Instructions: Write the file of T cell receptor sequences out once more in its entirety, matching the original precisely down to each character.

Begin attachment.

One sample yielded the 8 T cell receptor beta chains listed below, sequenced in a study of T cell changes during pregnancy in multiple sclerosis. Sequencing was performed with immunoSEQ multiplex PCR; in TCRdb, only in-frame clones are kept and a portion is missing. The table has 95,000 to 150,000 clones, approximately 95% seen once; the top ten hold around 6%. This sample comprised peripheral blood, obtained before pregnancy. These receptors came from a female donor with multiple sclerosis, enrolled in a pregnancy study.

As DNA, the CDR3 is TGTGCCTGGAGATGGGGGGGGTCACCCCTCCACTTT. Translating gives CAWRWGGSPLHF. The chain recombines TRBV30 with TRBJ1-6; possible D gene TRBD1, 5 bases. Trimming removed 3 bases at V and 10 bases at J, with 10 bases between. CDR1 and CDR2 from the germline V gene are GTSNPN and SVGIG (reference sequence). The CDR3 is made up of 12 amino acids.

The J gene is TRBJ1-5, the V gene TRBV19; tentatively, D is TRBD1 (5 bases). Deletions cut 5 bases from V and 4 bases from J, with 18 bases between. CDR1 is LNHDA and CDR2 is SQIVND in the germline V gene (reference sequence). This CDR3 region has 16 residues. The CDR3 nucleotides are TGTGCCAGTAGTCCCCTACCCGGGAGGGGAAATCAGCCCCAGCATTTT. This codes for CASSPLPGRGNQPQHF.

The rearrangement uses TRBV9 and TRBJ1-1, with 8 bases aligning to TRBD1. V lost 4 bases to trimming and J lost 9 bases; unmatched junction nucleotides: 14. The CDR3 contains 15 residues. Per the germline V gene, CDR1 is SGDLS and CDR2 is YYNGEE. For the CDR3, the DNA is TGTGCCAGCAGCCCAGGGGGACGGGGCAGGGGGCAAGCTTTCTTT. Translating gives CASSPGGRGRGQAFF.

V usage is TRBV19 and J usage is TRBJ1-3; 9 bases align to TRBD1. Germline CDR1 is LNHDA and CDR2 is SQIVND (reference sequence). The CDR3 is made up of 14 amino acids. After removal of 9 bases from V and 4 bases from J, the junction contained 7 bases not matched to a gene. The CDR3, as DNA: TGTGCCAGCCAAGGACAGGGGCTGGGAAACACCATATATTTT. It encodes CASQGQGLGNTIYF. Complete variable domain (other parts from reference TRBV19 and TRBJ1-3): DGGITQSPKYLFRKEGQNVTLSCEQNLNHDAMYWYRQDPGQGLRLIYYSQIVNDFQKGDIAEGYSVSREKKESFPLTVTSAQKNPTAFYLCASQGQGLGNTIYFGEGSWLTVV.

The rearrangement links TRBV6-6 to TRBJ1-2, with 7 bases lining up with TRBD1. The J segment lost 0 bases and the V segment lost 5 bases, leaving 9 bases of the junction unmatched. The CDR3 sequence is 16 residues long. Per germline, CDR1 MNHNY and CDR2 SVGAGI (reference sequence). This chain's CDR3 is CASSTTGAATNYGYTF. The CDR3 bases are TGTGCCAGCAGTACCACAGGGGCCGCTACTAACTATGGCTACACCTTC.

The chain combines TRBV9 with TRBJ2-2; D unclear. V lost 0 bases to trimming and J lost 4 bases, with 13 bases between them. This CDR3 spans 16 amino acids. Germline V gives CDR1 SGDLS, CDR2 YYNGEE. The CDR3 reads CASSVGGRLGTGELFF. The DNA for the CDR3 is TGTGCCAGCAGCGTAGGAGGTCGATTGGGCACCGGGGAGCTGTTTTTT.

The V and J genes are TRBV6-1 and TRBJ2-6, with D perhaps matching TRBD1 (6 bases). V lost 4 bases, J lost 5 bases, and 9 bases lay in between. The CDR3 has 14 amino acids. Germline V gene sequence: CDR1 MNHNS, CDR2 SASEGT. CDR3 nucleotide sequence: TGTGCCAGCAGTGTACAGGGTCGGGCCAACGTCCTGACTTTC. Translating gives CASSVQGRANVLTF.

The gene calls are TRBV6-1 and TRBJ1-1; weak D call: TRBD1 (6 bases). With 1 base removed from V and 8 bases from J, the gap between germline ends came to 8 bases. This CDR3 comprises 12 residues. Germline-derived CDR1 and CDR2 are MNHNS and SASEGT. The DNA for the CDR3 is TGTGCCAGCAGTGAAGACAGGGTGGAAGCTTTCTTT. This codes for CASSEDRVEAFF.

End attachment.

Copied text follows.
One sample yielded the 8 T cell receptor beta chains listed below, sequenced in a study of T cell changes during pregnancy in multiple sclerosis. Sequencing was performed with immunoSEQ multiplex PCR; in TCRdb, only in-frame clones are kept and a portion is missing. The table has 95,000 to 150,000 clones, approximately 95% seen once; the top ten hold around 6%. This sample comprised peripheral blood, obtained before pregnancy. These receptors came from a female donor with multiple sclerosis, enrolled in a pregnancy study.

As DNA, the CDR3 is TGTGCCTGGAGATGGGGGGGGTCACCCCTCCACTTT. Translating gives CAWRWGGSPLHF. The chain recombines TRBV30 with TRBJ1-6; possible D gene TRBD1, 5 bases. Trimming removed 3 bases at V and 10 bases at J, with 10 bases between. CDR1 and CDR2 from the germline V gene are GTSNPN and SVGIG (reference sequence). The CDR3 is made up of 12 amino acids.

The J gene is TRBJ1-5, the V gene TRBV19; tentatively, D is TRBD1 (5 bases). Deletions cut 5 bases from V and 4 bases from J, with 18 bases between. CDR1 is LNHDA and CDR2 is SQIVND in the germline V gene (reference sequence). This CDR3 region has 16 residues. The CDR3 nucleotides are TGTGCCAGTAGTCCCCTACCCGGGAGGGGAAATCAGCCCCAGCATTTT. This codes for CASSPLPGRGNQPQHF.

The rearrangement uses TRBV9 and TRBJ1-1, with 8 bases aligning to TRBD1. V lost 4 bases to trimming and J lost 9 bases; unmatched junction nucleotides: 14. The CDR3 contains 15 residues. Per the germline V gene, CDR1 is SGDLS and CDR2 is YYNGEE. For the CDR3, the DNA is TGTGCCAGCAGCCCAGGGGGACGGGGCAGGGGGCAAGCTTTCTTT. Translating gives CASSPGGRGRGQAFF.

V usage is TRBV19 and J usage is TRBJ1-3; 9 bases align to TRBD1. Germline CDR1 is LNHDA and CDR2 is SQIVND (reference sequence). The CDR3 is made up of 14 amino acids. After removal of 9 bases from V and 4 bases from J, the junction contained 7 bases not matched to a gene. The CDR3, as DNA: TGTGCCAGCCAAGGACAGGGGCTGGGAAACACCATATATTTT. It encodes CASQGQGLGNTIYF. Complete variable domain (other parts from reference TRBV19 and TRBJ1-3): DGGITQSPKYLFRKEGQNVTLSCEQNLNHDAMYWYRQDPGQGLRLIYYSQIVNDFQKGDIAEGYSVSREKKESFPLTVTSAQKNPTAFYLCASQGQGLGNTIYFGEGSWLTVV.

The rearrangement links TRBV6-6 to TRBJ1-2, with 7 bases lining up with TRBD1. The J segment lost 0 bases and the V segment lost 5 bases, leaving 9 bases of the junction unmatched. The CDR3 sequence is 16 residues long. Per germline, CDR1 MNHNY and CDR2 SVGAGI (reference sequence). This chain's CDR3 is CASSTTGAATNYGYTF. The CDR3 bases are TGTGCCAGCAGTACCACAGGGGCCGCTACTAACTATGGCTACACCTTC.

The chain combines TRBV9 with TRBJ2-2; D unclear. V lost 0 bases to trimming and J lost 4 bases, with 13 bases between them. This CDR3 spans 16 amino acids. Germline V gives CDR1 SGDLS, CDR2 YYNGEE. The CDR3 reads CASSVGGRLGTGELFF. The DNA for the CDR3 is TGTGCCAGCAGCGTAGGAGGTCGATTGGGCACCGGGGAGCTGTTTTTT.

The V and J genes are TRBV6-1 and TRBJ2-6, with D perhaps matching TRBD1 (6 bases). V lost 4 bases, J lost 5 bases, and 9 bases lay in between. The CDR3 has 14 amino acids. Germline V gene sequence: CDR1 MNHNS, CDR2 SASEGT. CDR3 nucleotide sequence: TGTGCCAGCAGTGTACAGGGTCGGGCCAACGTCCTGACTTTC. Translating gives CASSVQGRANVLTF.

The gene calls are TRBV6-1 and TRBJ1-1; weak D call: TRBD1 (6 bases). With 1 base removed from V and 8 bases from J, the gap between germline ends came to 8 bases. This CDR3 comprises 12 residues. Germline-derived CDR1 and CDR2 are MNHNS and SASEGT. The DNA for the CDR3 is TGTGCCAGCAGTGAAGACAGGGTGGAAGCTTTCTTT. This codes for CASSEDRVEAFF.